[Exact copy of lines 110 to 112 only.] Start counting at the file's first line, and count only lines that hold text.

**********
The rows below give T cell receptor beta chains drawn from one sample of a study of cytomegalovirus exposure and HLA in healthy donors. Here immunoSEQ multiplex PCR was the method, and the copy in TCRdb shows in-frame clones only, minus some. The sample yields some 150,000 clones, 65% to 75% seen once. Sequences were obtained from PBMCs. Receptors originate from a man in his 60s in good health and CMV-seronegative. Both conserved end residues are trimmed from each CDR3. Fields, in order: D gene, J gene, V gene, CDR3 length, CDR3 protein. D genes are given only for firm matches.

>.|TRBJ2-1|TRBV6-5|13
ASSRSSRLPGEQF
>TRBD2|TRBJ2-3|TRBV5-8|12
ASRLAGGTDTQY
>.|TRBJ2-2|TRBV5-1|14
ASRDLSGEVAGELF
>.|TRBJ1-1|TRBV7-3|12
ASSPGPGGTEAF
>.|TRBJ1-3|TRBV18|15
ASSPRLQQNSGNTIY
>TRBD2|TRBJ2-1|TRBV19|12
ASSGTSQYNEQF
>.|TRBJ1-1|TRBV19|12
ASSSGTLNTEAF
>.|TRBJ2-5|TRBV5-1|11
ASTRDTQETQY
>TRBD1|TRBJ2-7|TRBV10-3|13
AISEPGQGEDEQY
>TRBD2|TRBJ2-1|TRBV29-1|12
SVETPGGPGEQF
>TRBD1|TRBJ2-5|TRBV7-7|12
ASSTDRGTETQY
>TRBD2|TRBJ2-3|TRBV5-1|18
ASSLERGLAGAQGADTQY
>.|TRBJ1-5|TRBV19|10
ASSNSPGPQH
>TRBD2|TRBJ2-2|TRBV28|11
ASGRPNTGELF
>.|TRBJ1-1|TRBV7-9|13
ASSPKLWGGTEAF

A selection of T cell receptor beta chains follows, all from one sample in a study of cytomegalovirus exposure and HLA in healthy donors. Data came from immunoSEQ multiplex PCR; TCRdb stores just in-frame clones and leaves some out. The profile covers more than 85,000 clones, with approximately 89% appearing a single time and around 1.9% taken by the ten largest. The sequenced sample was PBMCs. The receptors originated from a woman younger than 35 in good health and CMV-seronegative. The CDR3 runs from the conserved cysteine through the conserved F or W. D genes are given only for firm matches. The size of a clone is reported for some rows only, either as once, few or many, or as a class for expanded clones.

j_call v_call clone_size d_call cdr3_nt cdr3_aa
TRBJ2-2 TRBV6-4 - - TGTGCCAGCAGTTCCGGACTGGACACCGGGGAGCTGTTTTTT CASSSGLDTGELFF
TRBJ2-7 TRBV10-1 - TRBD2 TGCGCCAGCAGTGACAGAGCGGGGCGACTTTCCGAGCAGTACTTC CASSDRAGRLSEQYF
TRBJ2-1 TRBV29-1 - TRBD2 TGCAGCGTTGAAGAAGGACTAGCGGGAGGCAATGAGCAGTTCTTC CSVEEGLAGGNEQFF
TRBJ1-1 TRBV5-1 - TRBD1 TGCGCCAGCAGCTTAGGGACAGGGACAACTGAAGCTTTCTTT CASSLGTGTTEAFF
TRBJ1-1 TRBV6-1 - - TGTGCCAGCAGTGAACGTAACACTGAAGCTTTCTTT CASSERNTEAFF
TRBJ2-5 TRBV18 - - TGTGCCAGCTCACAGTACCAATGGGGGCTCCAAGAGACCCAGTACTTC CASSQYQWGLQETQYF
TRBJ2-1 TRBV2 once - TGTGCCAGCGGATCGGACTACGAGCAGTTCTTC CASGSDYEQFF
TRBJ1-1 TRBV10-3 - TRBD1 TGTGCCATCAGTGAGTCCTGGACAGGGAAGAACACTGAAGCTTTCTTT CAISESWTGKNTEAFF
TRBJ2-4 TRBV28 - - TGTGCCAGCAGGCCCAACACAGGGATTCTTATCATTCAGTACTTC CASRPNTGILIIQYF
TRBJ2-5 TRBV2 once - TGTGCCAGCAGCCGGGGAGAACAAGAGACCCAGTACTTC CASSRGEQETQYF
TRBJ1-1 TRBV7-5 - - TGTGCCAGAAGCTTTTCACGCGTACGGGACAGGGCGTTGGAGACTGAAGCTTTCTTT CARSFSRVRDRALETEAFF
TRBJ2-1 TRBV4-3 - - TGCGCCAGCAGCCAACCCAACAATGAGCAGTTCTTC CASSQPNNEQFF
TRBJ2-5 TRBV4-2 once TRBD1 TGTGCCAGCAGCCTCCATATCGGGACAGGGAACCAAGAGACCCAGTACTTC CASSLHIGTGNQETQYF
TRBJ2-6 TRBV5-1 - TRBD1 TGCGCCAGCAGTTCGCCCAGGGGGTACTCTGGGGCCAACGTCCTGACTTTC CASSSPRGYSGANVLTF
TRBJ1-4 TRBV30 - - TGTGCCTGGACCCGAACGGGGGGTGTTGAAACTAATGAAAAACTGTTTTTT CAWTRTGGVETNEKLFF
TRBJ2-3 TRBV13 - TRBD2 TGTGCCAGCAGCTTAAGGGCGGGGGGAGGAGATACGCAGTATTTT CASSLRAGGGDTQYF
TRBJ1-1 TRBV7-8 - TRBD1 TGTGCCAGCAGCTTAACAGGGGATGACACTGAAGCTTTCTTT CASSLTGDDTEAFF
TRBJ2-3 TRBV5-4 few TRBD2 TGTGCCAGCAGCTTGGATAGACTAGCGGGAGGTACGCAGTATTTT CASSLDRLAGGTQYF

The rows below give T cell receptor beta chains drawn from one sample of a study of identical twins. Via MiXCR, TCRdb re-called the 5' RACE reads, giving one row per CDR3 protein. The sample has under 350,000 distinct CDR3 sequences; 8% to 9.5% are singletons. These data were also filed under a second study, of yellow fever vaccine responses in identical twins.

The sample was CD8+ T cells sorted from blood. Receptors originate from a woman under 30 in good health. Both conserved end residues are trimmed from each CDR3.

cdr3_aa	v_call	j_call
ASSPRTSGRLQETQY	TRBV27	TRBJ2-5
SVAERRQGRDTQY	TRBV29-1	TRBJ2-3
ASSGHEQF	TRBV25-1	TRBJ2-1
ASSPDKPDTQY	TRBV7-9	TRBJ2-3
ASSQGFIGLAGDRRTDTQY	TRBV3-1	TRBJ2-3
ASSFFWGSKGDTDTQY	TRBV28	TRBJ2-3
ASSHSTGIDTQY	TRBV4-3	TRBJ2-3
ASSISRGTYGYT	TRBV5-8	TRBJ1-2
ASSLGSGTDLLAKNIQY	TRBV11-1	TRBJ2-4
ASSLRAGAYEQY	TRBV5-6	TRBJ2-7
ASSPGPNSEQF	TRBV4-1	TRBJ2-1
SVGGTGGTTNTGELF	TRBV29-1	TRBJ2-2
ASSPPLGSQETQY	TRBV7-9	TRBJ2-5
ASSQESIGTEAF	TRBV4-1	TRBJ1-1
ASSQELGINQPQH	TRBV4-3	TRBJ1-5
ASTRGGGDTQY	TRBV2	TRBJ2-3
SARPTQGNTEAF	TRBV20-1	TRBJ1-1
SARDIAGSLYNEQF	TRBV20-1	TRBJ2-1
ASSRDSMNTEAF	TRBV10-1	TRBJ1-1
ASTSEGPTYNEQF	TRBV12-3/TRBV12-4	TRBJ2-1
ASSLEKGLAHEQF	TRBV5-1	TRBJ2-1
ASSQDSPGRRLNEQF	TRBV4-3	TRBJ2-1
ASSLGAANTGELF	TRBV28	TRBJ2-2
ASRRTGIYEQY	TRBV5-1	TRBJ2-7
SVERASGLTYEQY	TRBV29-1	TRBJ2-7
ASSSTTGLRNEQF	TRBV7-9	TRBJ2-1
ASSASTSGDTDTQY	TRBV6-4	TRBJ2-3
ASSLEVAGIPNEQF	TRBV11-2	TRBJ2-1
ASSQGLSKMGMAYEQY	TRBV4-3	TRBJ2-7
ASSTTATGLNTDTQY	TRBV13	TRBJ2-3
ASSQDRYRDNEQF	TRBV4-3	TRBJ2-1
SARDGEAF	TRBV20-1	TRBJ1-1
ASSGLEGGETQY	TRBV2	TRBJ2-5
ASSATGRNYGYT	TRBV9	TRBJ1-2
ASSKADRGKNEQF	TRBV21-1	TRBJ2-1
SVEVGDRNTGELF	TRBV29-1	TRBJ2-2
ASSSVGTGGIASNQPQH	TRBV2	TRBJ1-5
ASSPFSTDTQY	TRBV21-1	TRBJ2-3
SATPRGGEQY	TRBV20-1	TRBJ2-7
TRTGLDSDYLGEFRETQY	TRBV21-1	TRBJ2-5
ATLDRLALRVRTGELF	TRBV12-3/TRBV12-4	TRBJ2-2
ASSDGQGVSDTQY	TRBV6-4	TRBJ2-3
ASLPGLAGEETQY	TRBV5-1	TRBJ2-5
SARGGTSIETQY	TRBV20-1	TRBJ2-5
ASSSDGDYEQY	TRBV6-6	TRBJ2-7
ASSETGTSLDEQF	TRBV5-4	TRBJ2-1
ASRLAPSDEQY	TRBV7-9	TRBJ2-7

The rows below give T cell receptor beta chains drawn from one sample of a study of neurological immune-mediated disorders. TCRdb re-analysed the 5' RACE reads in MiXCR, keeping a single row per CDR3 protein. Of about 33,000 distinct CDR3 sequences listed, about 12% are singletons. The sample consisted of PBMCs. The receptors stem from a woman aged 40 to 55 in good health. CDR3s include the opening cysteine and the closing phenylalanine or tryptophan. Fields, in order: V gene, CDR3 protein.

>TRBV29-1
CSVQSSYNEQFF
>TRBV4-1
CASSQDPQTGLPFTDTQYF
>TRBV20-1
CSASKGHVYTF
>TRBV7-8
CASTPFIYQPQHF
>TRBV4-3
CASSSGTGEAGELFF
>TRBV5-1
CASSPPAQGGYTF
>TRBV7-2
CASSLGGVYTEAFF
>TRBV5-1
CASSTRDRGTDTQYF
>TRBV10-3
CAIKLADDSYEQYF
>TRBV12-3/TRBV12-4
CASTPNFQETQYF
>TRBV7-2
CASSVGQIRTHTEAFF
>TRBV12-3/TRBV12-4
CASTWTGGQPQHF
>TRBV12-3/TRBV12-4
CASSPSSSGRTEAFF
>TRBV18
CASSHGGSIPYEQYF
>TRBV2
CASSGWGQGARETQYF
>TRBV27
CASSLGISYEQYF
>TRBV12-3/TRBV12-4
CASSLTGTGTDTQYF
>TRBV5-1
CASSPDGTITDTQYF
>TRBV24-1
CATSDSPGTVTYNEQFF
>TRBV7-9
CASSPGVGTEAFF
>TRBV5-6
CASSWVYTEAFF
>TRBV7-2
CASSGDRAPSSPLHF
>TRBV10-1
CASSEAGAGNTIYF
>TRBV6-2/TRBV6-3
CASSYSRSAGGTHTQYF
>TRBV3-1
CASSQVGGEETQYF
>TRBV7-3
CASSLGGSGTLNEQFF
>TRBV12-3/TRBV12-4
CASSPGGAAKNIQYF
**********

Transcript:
CASTPFIYQPQHF
>TRBV4-3
CASSSGTGEAGELFF